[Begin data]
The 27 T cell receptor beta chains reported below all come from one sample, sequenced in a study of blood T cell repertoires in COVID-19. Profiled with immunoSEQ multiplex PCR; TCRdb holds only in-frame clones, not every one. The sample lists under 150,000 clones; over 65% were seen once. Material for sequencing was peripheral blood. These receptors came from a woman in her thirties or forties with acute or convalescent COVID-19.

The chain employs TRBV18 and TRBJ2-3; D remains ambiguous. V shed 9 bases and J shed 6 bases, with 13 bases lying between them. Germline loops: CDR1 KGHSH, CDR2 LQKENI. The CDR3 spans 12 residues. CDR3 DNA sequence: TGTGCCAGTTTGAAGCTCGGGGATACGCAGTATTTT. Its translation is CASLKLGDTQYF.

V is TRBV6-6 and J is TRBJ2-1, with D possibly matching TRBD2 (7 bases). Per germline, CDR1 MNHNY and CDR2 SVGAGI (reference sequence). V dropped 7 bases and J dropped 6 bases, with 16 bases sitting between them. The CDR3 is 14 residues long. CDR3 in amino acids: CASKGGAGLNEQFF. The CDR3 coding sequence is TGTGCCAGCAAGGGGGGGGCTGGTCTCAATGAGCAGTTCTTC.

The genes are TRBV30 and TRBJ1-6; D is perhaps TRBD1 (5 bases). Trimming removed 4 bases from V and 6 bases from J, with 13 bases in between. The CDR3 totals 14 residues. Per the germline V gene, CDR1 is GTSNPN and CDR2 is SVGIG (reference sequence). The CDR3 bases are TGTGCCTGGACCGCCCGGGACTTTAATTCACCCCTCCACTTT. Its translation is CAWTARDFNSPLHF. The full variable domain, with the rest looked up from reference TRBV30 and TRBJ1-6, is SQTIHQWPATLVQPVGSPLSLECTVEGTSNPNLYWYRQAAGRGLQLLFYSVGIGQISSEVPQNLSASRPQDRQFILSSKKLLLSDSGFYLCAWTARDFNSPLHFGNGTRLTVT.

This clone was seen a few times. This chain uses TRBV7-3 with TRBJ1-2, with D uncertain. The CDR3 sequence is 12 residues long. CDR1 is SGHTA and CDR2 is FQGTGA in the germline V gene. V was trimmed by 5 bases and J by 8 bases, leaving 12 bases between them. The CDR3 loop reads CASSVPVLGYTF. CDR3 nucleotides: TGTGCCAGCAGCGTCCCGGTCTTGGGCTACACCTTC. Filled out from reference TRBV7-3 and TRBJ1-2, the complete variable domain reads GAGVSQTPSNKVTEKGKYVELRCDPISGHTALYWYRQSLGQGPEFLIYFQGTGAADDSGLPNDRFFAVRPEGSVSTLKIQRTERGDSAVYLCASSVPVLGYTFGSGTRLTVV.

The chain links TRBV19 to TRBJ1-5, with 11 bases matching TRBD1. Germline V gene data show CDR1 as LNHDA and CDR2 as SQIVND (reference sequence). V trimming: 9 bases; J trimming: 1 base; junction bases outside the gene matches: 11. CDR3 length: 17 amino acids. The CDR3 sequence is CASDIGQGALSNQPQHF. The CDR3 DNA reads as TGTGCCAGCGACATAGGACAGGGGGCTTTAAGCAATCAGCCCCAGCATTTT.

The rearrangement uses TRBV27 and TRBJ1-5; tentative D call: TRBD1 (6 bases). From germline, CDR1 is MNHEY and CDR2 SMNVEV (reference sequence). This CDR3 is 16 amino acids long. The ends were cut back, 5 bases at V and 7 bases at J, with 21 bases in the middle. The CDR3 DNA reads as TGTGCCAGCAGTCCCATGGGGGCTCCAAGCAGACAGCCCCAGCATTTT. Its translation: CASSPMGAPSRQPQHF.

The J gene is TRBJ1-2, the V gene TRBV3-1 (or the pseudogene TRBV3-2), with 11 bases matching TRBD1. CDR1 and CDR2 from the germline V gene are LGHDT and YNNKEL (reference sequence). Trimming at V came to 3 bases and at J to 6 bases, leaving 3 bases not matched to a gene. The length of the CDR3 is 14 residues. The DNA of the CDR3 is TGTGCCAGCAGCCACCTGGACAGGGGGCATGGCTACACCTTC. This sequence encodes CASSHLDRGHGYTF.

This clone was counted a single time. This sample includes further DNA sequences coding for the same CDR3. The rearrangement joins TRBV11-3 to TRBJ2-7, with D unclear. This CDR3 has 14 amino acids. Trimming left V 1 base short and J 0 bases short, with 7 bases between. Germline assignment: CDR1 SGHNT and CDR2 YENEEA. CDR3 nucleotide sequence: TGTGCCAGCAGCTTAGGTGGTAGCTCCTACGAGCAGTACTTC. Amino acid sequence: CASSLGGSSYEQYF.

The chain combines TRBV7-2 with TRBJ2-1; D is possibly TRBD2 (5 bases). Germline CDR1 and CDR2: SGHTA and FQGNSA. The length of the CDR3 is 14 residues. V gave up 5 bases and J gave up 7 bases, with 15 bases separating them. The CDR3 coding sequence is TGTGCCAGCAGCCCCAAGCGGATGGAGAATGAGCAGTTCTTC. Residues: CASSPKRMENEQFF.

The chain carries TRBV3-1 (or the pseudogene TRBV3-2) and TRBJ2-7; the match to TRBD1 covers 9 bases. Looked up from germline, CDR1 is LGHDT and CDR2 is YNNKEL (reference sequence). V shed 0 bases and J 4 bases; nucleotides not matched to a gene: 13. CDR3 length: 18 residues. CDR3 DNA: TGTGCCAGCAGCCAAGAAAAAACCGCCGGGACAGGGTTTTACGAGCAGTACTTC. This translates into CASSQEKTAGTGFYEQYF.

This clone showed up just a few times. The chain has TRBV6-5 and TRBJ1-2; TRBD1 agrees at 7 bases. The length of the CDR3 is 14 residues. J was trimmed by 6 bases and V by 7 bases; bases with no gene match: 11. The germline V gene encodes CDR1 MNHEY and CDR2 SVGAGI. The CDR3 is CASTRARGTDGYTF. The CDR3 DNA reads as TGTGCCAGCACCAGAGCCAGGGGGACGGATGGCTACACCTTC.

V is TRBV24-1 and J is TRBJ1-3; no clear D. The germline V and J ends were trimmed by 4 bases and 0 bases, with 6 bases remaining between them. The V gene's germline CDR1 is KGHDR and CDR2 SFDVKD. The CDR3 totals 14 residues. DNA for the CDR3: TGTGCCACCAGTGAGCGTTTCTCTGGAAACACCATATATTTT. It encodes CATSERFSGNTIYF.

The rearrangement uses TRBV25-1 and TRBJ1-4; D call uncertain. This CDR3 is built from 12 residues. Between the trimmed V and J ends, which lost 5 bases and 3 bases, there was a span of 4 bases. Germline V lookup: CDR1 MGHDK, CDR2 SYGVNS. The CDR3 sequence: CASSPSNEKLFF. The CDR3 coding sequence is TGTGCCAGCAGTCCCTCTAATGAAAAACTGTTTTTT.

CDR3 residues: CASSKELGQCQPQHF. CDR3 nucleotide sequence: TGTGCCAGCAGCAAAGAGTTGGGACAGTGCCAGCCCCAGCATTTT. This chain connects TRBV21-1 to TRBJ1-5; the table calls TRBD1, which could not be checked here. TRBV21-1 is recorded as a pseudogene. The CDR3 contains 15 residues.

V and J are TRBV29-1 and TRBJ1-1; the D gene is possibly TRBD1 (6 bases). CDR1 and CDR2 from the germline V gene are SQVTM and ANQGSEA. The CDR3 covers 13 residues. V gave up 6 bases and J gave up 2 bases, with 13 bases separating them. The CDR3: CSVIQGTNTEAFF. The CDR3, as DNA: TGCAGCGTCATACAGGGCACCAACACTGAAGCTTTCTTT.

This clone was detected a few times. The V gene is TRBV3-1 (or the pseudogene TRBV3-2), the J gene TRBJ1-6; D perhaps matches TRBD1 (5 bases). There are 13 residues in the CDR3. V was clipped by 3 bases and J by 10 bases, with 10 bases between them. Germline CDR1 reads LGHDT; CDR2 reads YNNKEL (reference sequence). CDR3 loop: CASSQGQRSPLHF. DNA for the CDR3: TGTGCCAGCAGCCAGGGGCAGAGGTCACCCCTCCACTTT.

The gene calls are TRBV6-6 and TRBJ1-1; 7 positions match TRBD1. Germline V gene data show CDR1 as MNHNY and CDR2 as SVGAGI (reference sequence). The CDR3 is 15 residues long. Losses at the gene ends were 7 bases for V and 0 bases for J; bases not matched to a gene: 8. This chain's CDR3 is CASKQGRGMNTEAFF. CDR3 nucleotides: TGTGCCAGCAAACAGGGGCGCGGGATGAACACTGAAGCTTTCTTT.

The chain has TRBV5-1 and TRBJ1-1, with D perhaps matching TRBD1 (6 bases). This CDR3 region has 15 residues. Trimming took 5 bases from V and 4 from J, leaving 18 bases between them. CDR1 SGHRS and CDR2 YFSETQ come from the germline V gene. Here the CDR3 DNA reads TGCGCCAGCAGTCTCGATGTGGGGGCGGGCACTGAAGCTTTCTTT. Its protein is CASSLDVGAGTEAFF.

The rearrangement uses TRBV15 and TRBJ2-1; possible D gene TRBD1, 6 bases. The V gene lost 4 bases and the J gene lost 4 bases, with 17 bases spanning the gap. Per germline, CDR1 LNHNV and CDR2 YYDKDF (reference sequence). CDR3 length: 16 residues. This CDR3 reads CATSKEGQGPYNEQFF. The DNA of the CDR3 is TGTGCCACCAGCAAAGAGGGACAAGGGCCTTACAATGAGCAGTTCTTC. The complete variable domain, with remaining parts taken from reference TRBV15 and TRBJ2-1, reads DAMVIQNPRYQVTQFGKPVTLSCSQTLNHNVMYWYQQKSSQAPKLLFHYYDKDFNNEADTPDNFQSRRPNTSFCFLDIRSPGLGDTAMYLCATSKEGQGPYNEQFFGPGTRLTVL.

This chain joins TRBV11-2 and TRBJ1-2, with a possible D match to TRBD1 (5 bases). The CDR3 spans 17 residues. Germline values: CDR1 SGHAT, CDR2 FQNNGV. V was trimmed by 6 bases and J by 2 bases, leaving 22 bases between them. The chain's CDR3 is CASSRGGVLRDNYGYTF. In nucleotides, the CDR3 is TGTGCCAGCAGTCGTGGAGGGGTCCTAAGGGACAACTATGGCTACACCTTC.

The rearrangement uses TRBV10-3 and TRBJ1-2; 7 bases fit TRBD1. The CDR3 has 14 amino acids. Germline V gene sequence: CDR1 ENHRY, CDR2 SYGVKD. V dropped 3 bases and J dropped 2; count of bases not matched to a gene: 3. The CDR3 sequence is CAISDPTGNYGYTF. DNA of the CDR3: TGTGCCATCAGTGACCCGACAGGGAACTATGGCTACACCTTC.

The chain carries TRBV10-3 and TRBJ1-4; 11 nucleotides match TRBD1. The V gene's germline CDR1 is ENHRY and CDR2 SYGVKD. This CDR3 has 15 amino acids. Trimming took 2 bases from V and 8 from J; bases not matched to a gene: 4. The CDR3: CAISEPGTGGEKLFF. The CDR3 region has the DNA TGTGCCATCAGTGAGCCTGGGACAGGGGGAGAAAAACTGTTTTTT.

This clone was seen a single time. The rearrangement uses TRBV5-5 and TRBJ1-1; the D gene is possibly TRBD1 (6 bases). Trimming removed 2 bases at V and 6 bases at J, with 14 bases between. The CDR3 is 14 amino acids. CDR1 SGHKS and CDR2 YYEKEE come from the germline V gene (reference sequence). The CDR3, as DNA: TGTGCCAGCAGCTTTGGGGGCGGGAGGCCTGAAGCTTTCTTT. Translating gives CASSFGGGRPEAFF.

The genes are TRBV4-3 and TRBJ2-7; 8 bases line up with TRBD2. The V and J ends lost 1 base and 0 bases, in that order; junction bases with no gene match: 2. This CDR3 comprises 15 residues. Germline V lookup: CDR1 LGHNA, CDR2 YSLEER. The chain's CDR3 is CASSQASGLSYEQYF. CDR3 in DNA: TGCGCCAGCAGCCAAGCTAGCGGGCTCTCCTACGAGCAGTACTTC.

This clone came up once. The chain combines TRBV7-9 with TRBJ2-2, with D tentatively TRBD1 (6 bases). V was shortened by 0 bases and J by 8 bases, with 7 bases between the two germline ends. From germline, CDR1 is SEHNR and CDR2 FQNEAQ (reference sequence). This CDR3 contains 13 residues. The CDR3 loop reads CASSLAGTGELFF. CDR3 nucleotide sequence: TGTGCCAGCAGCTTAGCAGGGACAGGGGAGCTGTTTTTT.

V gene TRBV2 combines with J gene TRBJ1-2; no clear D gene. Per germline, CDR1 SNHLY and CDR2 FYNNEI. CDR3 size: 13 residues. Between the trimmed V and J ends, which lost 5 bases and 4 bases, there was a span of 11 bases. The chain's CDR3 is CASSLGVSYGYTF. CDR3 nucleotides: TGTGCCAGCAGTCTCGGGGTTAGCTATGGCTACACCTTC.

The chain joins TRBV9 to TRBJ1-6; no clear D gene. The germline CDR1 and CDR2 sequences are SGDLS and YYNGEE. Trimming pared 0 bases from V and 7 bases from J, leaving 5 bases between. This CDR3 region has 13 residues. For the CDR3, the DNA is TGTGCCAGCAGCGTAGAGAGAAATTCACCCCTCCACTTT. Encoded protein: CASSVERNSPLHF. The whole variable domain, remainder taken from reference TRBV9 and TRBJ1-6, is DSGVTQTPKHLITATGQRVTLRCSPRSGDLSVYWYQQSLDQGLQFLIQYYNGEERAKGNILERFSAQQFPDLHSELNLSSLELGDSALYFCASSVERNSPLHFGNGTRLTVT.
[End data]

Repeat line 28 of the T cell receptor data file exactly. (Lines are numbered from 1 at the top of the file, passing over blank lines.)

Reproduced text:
The chain joins TRBV9 to TRBJ1-6; no clear D gene. The germline CDR1 and CDR2 sequences are SGDLS and YYNGEE. Trimming pared 0 bases from V and 7 bases from J, leaving 5 bases between. This CDR3 region has 13 residues. For the CDR3, the DNA is TGTGCCAGCAGCGTAGAGAGAAATTCACCCCTCCACTTT. Encoded protein: CASSVERNSPLHF. The whole variable domain, remainder taken from reference TRBV9 and TRBJ1-6, is DSGVTQTPKHLITATGQRVTLRCSPRSGDLSVYWYQQSLDQGLQFLIQYYNGEERAKGNILERFSAQQFPDLHSELNLSSLELGDSALYFCASSVERNSPLHFGNGTRLTVT.